At first, Reeny Pereira didn’t mind the wait.
The Pennsylvania State Board of Nursing told Pereira it would take about 12 weeks for her to get licensed to work in the state. Pereira had been working long hours as a shock trauma nurse in Maryland and was ready for a break. She had just gotten married. She and her husband were moving to eastern Pennsylvania. And they had a honeymoon booked in Jamaica.
While she was on that honeymoon in late August, the nursing board emailed her to ask that she submit a copy of her Maryland state employment background check — and as a result, she would have to wait another 12 weeks.
Pereira says she called the nursing board help line innumerable times over the next two months. Average hold times were an hour or longer.
In November, after another hour on hold, a call center worker told her she would have to wait for another 12 weeks.
“That’s when I lost it,” Pereira says. “I asked if I could talk with a manager, and he said no. That’s when I hung up.”
Pereira did the only things she could do. She gave the Pennsylvania nurse licensing board a one-star review online. And she emailed the governor. Pereira recounts what she wrote:
“I understand there are staffing shortages everywhere. The state needs me.”
She got an automated reply in return.
Weeks passed. In January, her license was finally granted — five months and three weeks after she applied.
At last, Pereira was allowed to work as a nurse in Pennsylvania.
Pennsylvania had one of the longest waits
While she had to wait longer than some, her story is not unique. More than half of the 12,000 nurses who were issued licenses to work in Pennsylvania in 2021 waited for three months or longer to get them, according to an NPR data analysis.
That’s one of the longest waits in the 32 states where data is available, NPR’s Austin Fast found in an investigation that revealed license applications of newly graduated or relocating nurses often get tangled in red tape for months, waiting for state approval to treat patients.
The delays came during a year when as many as 1 in 4 Pennsylvania nurse positions went unfilled, according to a survey from the Hospital and Healthsystem Association of Pennsylvania.
Nurses and health care groups say the failure to promptly certify nurses added to the critical staffing shortage during some of the worst months of the coronavirus pandemic.
“They’re emotionally exhausted; they’re physically exhausted. We add to that the frustration of not being able to get your license,” says Betsy Snook, CEO of the Pennsylvania State Nurses Association. “Now you can’t even work. You’re at the mercy of the State Board of Nursing.”
For Kelleigh Eckenrode, the wait wasn’t worth it.
Eckenrode is a registered nurse with 10 years of experience already licensed in Connecticut, Massachusetts and California. Like Pereira, she’s also licensed in Maryland — one of the states that is part of an agreement among states called the Nurse Licensure Compact. The compact allows a nurse who is licensed in one state to work in other states included in the compact.
Pennsylvania has joined the compact, but its membership is not active yet. So when Eckenrode decided to work there to be closer to family, she had to apply for a license.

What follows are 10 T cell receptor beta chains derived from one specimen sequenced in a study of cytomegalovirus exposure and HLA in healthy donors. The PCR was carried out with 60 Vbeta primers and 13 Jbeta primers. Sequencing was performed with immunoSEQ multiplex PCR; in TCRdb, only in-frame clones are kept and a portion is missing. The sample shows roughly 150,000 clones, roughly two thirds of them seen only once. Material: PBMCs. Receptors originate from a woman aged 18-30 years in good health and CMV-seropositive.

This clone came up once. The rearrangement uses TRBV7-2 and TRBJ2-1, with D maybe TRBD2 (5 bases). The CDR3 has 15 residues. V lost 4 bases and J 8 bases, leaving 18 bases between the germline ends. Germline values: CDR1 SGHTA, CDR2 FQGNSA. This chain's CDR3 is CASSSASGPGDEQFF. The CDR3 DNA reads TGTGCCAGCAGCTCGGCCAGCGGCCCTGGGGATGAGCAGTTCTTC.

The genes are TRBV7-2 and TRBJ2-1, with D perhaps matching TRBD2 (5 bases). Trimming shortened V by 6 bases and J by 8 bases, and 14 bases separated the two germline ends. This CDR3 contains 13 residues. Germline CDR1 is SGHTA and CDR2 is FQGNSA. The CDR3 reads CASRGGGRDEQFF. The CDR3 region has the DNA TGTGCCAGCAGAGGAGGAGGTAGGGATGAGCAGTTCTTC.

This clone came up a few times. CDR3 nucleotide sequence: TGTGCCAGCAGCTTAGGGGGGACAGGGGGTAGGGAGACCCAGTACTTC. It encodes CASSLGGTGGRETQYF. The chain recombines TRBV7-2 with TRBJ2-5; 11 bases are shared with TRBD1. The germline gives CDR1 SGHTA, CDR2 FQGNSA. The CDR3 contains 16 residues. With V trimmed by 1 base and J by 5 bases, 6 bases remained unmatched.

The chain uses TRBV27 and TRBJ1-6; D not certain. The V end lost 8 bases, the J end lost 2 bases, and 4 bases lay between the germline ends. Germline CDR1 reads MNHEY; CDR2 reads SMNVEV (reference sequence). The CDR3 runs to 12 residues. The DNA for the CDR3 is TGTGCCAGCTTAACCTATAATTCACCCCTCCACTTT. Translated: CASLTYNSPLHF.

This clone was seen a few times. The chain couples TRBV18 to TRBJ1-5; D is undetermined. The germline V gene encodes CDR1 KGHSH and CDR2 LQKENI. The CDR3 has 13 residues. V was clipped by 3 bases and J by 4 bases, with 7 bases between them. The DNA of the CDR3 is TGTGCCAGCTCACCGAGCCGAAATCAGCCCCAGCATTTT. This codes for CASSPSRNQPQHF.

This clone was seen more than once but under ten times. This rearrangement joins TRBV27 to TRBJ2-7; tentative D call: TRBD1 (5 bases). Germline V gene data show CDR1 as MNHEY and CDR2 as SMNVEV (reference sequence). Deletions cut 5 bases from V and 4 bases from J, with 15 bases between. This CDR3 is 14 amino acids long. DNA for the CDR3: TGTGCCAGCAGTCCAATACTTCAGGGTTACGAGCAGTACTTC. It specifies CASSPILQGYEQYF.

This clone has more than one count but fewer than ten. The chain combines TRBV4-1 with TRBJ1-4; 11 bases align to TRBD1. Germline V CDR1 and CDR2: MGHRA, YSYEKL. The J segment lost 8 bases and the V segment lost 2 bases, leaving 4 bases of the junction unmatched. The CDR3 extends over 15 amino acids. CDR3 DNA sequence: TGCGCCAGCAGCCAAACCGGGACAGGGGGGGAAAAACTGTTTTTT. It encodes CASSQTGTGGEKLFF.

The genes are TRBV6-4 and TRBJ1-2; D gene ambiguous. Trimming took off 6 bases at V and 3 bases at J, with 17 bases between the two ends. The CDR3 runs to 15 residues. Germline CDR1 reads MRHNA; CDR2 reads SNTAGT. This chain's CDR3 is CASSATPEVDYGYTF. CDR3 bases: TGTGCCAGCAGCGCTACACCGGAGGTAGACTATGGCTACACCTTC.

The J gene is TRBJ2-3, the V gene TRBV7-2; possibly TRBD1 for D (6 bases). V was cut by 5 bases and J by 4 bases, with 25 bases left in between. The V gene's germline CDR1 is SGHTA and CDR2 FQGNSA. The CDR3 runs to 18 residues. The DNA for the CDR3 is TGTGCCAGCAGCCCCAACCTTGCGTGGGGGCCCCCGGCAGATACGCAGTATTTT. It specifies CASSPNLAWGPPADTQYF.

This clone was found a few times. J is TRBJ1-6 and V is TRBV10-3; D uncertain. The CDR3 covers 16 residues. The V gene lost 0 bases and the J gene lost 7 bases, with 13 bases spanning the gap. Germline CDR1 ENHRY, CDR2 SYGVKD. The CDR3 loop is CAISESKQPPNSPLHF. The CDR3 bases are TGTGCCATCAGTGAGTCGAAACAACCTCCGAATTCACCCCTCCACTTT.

Eckenrode, a post-anesthesia care unit nurse, applied in early August and was told to expect a four- to six-week wait. After being unemployed for a month, Eckenrode took a temporary assignment in North Carolina, an NLC state.
Some nurses give up and get jobs in a different state
Another four weeks later, she wrapped up that assignment and returned home. It had been eight weeks since she applied for her Pennsylvania license.
Eventually, Eckenrode got tired of calling the state’s customer service line. She had recently renewed her license in California, so when she got a lucrative offer to work in San Francisco in early December, she decided to pack her bags.
About a week later, on Dec.15, Eckenrode’s Pennsylvania license was approved. It had taken 18 weeks.
“I just felt like it could have been handled better,” Eckenrode said. “When I called, nobody had any sense of urgency or really cared, which is kind of surprising to me knowing that we need nurses everywhere. It was just a little disappointing.”
Ellen Lyon, spokeswoman for the Pennsylvania Department of State, which oversees the State Board of Nursing, says the COVID-19 pandemic affected the licensure system. She says Pennsylvania’s licensure process is more transparent than in most states, resulting in longer waits, and adding that wait times have since improved.
Additionally, Lyon says, the department was prohibited from issuing waivers that would keep temporary licenses from expiring — like it did earlier in the pandemic — because of a May 2021 voter referendum that limited the governor’s power to issue emergency orders. That effort, led by the GOP-controlled state legislature, was widely seen as a rejection of Democratic Gov. Tom Wolf’s public health measures during the pandemic.
Ultimately, it’s the patients who feel the effects of licensing delays, according to Janet Tomcavage, chief nursing officer at Geisinger Health System.
“Delays in getting nurses to the bedside to care for patients requires our current staff to work significant overtime, adding to burnout and further loss of nurses,” Tomcavage says. “It also requires hospitals to hire more agency staff, which drives the cost of health care higher, and in many cases closes down beds that cannot be staffed.”